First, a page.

Abused at times in parts of the Islamic world (as in Shi'ite Iran?) at the whim of the ruling party, the Covenant of Omar and the prescribed restrictions were applied to Yemenite Jews with excessive zeal and harshly by the Zaydi religious legal authorities of Yemen (Loeb 1977; Brauer 1934; Schechtman 1961:40-43.) The ideological alliance between the ruler and the religious leaders created an atmosphere of extreme religious fanaticism that impacted the Jewish minority. Jews, although the skilled smiths of Yemen, were not permitted to carry arms or the very jambiya they crafted and which every Yemeni man wears as a sign of dignity; build houses more than two stories high; ride a horse or a mule in the street; walk on the same side of the street as the Moslems; wear colored clothes or shoes; or have lights on the streets in the Jewish quarter; and so forth.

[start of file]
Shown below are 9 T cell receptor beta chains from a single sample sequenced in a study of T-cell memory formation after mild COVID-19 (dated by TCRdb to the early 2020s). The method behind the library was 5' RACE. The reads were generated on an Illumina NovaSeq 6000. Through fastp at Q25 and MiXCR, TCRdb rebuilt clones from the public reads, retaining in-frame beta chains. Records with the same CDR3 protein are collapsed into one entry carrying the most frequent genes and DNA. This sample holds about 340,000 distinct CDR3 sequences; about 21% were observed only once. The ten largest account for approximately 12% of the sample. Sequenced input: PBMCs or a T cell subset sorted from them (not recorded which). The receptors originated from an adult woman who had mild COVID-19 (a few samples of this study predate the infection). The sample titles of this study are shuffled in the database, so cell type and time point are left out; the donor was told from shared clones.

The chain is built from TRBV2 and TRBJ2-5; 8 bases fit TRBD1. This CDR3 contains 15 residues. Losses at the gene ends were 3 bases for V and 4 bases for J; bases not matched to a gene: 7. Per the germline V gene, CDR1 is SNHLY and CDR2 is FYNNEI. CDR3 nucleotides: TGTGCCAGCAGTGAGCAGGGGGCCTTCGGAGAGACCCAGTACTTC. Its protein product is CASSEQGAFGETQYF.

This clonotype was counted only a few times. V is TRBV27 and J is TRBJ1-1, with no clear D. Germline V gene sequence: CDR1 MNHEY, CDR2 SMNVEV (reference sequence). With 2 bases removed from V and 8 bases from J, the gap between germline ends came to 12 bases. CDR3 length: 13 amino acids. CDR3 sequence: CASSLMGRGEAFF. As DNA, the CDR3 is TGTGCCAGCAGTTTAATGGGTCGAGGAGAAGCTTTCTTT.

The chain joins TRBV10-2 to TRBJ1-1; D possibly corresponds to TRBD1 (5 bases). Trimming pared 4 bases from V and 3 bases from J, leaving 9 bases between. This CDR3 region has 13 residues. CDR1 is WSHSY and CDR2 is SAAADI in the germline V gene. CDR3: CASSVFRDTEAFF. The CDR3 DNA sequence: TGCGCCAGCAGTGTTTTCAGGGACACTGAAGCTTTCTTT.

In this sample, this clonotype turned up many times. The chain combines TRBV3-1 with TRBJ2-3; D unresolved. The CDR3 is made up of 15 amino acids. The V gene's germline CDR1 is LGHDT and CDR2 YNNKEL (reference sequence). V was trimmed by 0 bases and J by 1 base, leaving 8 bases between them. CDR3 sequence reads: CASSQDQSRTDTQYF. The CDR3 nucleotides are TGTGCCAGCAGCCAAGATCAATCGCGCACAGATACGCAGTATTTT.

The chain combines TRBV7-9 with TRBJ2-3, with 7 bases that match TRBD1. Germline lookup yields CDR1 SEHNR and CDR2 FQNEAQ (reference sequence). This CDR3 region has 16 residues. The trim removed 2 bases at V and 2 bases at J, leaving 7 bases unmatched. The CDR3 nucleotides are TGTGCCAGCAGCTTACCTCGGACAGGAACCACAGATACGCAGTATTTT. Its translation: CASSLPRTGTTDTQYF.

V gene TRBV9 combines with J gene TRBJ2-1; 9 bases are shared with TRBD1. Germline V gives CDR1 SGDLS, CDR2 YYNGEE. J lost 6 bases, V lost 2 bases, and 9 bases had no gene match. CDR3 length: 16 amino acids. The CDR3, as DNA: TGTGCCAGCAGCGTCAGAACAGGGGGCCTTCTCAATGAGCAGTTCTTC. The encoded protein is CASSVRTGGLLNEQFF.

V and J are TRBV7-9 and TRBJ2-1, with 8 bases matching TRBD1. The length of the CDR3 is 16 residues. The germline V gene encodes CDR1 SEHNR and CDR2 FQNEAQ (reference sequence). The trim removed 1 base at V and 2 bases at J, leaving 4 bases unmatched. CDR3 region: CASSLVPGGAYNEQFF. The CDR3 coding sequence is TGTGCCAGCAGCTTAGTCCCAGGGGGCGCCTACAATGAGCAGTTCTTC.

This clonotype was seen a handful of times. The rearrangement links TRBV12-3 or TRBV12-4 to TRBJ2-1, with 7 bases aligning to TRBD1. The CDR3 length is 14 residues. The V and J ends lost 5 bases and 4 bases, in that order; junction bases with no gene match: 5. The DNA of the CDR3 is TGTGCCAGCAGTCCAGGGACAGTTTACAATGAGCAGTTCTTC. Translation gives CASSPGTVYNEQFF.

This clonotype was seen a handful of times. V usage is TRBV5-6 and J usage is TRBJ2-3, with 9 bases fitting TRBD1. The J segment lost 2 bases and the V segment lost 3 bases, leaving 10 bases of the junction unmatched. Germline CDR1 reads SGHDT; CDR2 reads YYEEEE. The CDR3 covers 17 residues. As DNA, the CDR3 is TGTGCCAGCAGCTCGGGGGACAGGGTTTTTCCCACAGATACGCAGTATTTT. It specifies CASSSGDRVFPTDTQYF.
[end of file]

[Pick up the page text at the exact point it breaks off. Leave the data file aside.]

According to this pessimistic view, from the 15th century onwards, intolerance towards the Jews worsened. Elements of the population derided Jews and occasional mob violence oc­curred (Helfritz 1935:249; Bury 1915:147-48; Farago 1939:266; Niebuhr 1792:378-79; Harris 1893:313; Sapir 1951:59-63; Semach 1910; Ratzaby 1977:6). At times, the religious and political authorities themselves violated the mandate to protect the Jews, as when in 1618 the Jews of Sharab were ordered to convert (Zadoc 1967:61). In one particular instance, in 1679 CE, the Jews of Sana’a and Central Yemen were expelled from the main cities to a desolate area near the village of Mawza (hence the expression the galut of Mauza); their synagogues were destroyed or converted into mosques. Although they were later permitted to return for economic reasons, they were forbidden to settle outside the ghetto walls. They were ordered to perform particularly degrading tasks, such as obliging the Jewish community of Sana'a to clean the city latrines. Jewish orphans, even if their mothers were still alive, were seized and converted. In the 18th century (1725 C.E., 1762 C.E.) there were renewed unsuccessful attempts at converting or expelling the Jews instigated by the religious authorities. The pessimistic view did not represent Islam as much as the political whims of the respective rulers of Yemen at the time. The Moslems were equally oppressed by some of the ruthless rulers.